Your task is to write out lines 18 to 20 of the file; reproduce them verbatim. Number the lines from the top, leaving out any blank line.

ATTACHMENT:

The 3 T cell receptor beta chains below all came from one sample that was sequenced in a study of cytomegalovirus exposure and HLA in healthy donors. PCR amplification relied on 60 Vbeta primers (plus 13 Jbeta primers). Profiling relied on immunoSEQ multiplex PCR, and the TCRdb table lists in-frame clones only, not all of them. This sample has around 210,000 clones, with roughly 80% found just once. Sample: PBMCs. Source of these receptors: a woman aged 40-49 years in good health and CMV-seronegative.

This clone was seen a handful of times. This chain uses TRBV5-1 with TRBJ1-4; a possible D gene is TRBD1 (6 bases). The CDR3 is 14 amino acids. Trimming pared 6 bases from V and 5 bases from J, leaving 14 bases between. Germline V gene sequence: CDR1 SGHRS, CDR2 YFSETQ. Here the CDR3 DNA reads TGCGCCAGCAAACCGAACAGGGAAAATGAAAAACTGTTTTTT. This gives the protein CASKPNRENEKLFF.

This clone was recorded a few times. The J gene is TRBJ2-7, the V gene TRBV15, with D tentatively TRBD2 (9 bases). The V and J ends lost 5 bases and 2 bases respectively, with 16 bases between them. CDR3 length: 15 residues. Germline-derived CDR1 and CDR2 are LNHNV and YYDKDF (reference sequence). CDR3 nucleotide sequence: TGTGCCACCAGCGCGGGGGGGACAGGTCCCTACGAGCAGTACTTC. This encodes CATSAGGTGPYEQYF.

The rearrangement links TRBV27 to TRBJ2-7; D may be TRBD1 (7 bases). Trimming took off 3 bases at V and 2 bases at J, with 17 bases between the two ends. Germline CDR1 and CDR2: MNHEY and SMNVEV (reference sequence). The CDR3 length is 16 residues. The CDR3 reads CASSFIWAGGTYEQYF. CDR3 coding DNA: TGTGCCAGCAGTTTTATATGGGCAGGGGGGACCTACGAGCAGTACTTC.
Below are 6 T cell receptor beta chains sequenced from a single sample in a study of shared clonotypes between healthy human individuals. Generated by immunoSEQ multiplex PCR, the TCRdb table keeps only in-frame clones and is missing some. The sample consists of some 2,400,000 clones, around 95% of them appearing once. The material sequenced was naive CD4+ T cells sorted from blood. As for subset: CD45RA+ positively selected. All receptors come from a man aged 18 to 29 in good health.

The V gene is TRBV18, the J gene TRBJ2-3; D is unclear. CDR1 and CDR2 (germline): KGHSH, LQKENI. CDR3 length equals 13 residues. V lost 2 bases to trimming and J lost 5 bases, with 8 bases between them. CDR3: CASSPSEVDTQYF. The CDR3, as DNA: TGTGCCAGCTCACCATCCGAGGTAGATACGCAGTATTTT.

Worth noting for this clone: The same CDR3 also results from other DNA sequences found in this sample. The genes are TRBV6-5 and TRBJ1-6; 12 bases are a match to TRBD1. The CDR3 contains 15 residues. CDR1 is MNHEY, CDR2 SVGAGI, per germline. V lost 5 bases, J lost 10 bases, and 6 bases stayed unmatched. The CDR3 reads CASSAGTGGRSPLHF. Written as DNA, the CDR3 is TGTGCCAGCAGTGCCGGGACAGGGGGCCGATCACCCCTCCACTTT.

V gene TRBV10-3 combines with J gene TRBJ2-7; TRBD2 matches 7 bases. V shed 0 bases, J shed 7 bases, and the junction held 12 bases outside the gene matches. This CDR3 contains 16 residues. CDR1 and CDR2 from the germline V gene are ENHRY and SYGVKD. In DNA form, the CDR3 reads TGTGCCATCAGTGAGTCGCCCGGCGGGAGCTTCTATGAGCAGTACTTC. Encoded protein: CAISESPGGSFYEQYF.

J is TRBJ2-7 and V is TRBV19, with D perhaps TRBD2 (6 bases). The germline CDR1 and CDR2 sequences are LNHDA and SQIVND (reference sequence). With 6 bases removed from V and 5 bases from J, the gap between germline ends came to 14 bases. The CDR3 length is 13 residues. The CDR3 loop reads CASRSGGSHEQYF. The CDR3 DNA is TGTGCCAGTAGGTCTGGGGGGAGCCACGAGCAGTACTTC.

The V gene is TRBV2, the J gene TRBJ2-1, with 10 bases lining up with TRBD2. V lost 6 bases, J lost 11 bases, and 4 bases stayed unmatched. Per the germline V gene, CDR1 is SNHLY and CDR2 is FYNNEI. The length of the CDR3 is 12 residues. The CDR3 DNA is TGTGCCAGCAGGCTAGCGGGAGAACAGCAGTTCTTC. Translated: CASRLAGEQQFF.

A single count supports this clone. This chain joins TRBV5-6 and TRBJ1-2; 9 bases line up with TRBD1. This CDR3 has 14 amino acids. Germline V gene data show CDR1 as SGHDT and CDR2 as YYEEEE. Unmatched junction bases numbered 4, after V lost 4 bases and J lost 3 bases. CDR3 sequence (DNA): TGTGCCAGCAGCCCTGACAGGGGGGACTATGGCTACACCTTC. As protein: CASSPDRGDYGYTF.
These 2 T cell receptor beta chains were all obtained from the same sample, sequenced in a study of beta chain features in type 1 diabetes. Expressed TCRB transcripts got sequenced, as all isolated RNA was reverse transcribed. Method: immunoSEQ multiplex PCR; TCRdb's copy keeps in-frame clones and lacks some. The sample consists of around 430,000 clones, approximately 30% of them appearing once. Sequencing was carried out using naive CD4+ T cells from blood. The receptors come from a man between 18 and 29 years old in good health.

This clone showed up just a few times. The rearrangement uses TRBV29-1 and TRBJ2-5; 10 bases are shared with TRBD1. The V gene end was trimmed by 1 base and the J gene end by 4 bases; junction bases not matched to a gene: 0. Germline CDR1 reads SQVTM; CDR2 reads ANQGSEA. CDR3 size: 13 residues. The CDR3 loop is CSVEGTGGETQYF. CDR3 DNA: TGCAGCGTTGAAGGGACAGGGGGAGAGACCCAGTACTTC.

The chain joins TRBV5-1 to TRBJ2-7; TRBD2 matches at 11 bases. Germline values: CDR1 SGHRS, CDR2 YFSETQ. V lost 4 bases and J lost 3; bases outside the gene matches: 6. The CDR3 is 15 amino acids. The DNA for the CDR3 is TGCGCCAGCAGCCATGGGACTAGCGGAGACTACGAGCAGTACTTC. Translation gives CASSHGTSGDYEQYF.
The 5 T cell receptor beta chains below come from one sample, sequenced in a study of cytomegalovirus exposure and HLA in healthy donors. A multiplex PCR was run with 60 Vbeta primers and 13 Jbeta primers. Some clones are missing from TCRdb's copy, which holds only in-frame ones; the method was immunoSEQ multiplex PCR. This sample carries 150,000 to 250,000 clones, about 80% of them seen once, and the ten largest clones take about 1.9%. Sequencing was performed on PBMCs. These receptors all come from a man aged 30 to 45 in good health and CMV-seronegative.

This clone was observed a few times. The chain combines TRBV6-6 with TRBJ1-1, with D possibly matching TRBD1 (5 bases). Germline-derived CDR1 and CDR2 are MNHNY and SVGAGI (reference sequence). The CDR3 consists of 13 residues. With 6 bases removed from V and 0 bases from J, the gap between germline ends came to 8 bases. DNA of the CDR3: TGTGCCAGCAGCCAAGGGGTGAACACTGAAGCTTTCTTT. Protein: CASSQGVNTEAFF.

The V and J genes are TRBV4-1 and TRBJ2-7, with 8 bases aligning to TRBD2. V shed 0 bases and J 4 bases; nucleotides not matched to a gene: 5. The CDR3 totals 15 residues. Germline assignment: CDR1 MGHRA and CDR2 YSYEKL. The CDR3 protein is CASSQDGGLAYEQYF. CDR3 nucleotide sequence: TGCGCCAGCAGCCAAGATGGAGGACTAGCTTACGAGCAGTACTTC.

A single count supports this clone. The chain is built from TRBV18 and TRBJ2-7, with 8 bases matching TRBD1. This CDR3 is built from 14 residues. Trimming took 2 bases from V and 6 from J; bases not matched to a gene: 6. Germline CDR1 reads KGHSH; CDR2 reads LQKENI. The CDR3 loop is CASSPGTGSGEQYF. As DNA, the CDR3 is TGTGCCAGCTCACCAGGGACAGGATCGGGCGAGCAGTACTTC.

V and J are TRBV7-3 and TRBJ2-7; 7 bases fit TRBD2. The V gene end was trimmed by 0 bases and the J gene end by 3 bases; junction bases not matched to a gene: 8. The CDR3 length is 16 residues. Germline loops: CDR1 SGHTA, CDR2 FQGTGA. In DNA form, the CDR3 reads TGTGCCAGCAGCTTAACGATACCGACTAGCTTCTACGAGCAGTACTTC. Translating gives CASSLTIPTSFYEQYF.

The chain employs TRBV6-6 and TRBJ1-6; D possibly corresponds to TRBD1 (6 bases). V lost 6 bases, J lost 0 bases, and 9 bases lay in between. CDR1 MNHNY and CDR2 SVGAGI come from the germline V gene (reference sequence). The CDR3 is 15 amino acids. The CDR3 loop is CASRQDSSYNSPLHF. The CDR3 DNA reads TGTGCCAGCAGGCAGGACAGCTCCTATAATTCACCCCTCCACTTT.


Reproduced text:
A single count supports this clone. The chain is built from TRBV18 and TRBJ2-7, with 8 bases matching TRBD1. This CDR3 is built from 14 residues. Trimming took 2 bases from V and 6 from J; bases not matched to a gene: 6. Germline CDR1 reads KGHSH; CDR2 reads LQKENI. The CDR3 loop is CASSPGTGSGEQYF. As DNA, the CDR3 is TGTGCCAGCTCACCAGGGACAGGATCGGGCGAGCAGTACTTC.

V and J are TRBV7-3 and TRBJ2-7; 7 bases fit TRBD2. The V gene end was trimmed by 0 bases and the J gene end by 3 bases; junction bases not matched to a gene: 8. The CDR3 length is 16 residues. Germline loops: CDR1 SGHTA, CDR2 FQGTGA. In DNA form, the CDR3 reads TGTGCCAGCAGCTTAACGATACCGACTAGCTTCTACGAGCAGTACTTC. Translating gives CASSLTIPTSFYEQYF.

The chain employs TRBV6-6 and TRBJ1-6; D possibly corresponds to TRBD1 (6 bases). V lost 6 bases, J lost 0 bases, and 9 bases lay in between. CDR1 MNHNY and CDR2 SVGAGI come from the germline V gene (reference sequence). The CDR3 is 15 amino acids. The CDR3 loop is CASRQDSSYNSPLHF. The CDR3 DNA reads TGTGCCAGCAGGCAGGACAGCTCCTATAATTCACCCCTCCACTTT.